“We want them listed under a heading, all together,” Kinser said. The justices struggle with when a variation complies with the rules and when it does not, she said. “If it doesn’t, then we’re not going to consider it,” she added.

Avoiding waiver

To avoid waiving an argument, “you need to put your finger on the error,” Kinser said.

“You’ve got to point to the error in the trial court,” she said. “It is not enough just to say the verdict was contrary to the law and the evidence.”

If the trial lawyer failed to make an objection at the right time or forgot to make a record of the trial judge’s ruling, an appeal to the “ends of justice” is not likely to save the day, Kinser said.

“If that’s all you’ve got to hang your hat on, good luck,” Kinser said. She said she could not recall the “ends of justice” standard being applied in any civil case.

“It is for that extremely rare exception where there has truly been an injustice,” Kinser said.

A lawyer asked whether the court might change its policy barring reimbursement for professional binding of petitions for appeal filed by court-appointed counsel. Kinser explained the policy was a cost-saving measure.

“If you can get the General Assembly to give us some more money, we might change our minds,” Kinser said. “We have a budget and we have to stay within that budget.”

Budget strictures also have affected progress toward paperless courts. “We are moving in that direction. We are not where we wanted to be on e-filing because of budget issues,” Kinser said.

McClanahan offered insight into the writing process for court opinions. “Every chambers is different on a first draft,” she said. Some justices write all their opinions from scratch. Other justices have their law clerks do first drafts and then take it from that point forward, she explained.

Hat trick

In response to a lawyer’s query, McClanahan explained the Supreme Court selects opinion authors by literally drawing numbers out of a hat.

Discussion ensued about which type of hat was used. The justices put to rest any concern that it was a hat associated with any particular university.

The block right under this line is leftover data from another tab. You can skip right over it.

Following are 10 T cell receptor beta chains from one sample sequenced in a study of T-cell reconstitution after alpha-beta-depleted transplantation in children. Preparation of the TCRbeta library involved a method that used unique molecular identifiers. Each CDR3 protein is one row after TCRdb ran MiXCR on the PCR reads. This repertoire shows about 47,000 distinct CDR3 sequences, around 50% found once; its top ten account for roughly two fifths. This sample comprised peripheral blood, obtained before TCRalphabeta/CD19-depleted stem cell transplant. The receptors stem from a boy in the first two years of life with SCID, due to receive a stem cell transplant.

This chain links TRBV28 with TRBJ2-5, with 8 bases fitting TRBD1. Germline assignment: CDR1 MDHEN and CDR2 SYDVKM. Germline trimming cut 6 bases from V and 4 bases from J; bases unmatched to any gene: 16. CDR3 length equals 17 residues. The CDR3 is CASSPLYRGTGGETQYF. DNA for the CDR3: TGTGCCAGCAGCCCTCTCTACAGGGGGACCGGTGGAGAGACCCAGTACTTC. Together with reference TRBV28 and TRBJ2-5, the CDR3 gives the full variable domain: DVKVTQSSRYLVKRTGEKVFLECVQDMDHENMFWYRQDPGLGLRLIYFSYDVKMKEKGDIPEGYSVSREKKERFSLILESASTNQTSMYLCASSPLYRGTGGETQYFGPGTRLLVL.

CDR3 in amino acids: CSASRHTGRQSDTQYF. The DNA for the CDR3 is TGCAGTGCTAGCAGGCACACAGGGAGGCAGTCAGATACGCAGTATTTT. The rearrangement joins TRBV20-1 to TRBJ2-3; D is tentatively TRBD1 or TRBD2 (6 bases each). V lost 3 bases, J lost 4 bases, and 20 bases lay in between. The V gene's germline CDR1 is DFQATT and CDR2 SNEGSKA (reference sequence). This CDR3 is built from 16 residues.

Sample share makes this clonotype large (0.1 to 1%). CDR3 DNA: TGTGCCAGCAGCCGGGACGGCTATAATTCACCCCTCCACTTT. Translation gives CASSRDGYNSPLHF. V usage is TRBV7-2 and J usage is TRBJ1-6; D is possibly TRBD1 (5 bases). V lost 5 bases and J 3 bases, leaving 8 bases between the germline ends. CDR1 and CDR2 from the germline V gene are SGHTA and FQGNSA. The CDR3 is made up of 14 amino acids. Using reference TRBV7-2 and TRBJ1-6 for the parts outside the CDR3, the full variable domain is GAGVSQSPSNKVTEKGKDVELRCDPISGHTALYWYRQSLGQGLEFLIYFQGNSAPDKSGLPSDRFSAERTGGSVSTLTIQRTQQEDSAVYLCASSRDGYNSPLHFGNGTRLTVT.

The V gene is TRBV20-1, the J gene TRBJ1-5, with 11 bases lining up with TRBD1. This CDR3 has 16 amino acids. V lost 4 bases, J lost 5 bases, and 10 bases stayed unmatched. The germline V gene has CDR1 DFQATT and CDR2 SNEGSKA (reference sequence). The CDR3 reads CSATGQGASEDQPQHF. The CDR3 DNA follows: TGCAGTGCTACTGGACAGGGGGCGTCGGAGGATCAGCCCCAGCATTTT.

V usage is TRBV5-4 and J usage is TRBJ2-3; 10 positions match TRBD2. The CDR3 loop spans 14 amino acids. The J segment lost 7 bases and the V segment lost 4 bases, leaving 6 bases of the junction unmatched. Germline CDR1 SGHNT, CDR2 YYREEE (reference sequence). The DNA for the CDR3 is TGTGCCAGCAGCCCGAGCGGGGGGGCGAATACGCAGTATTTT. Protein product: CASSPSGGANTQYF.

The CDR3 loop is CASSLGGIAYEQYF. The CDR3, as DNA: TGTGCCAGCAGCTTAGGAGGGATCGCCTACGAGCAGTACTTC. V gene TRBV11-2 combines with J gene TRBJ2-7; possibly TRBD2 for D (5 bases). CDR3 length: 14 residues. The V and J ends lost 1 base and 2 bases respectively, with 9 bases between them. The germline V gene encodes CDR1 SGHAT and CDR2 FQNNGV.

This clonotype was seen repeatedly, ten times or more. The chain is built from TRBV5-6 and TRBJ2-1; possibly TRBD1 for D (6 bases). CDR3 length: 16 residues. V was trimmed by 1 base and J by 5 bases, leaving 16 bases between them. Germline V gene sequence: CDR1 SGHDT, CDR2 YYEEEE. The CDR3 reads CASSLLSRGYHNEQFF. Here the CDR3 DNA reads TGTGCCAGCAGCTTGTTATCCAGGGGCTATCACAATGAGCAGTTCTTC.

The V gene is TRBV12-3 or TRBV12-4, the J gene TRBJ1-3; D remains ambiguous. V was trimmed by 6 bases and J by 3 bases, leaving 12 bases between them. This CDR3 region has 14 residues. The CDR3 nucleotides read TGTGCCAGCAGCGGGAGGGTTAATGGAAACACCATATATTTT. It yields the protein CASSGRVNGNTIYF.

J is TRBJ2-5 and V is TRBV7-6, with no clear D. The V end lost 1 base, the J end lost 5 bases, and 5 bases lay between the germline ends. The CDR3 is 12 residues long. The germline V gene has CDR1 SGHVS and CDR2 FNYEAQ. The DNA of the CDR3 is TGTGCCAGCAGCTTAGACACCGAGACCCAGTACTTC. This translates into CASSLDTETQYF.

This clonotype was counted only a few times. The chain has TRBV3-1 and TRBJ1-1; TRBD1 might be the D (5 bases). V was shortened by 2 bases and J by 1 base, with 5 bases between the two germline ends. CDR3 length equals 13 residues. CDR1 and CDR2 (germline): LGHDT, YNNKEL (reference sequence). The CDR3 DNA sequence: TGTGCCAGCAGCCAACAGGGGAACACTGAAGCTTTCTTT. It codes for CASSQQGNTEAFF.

Kinser said it was a bowler type of hat that used to belong to former clerk David B. Beach.

“Yeah, that was my hat,” Beach said in an interview after the Abingdon forum. He described the hat as a fedora. By now, the hat may look more like something Charlie Chaplin wore. “It had a crease in it,” he said.

When he was clerk, Beach explained, he told his wife the opinion writer was selected by drawing numbers from a hat, “but it’s really a box,” he said.

“She said, ‘You need a hat,’” Beach recalled, and his wife went out and bought one.

That was in the mid-1980s, and the hat has been used since to determine who will write each Supreme Court opinion.

“By the time I retired, it was a part of history,” Beach said. The hat stayed with the court, but the court presented Beach with a retirement gift of a new hat, with an expression of gratitude inscribed in the hat band.


Members of the Abingdon panel had thoughts on professionalism.

Chafin urged lawyers to participate in their communities, outside the courthouse. “If we participate in community projects and give of our time and our expertise, I think that our profession will be richly rewarded in our reputation,” she said.

Kinser urged lawyers and judges to treat one another with respect and dignity. “Because, if we do that, between the bench and the bar, then I think the public sees that and it increases our respect within the community,” she said.

Kinser repeated her call for pro bono service by every lawyer. “I hope that I have not forgotten what’s it’s like to practice law, because it’s tough. It’s a hard profession, but we still have that responsibility to serve,” she said.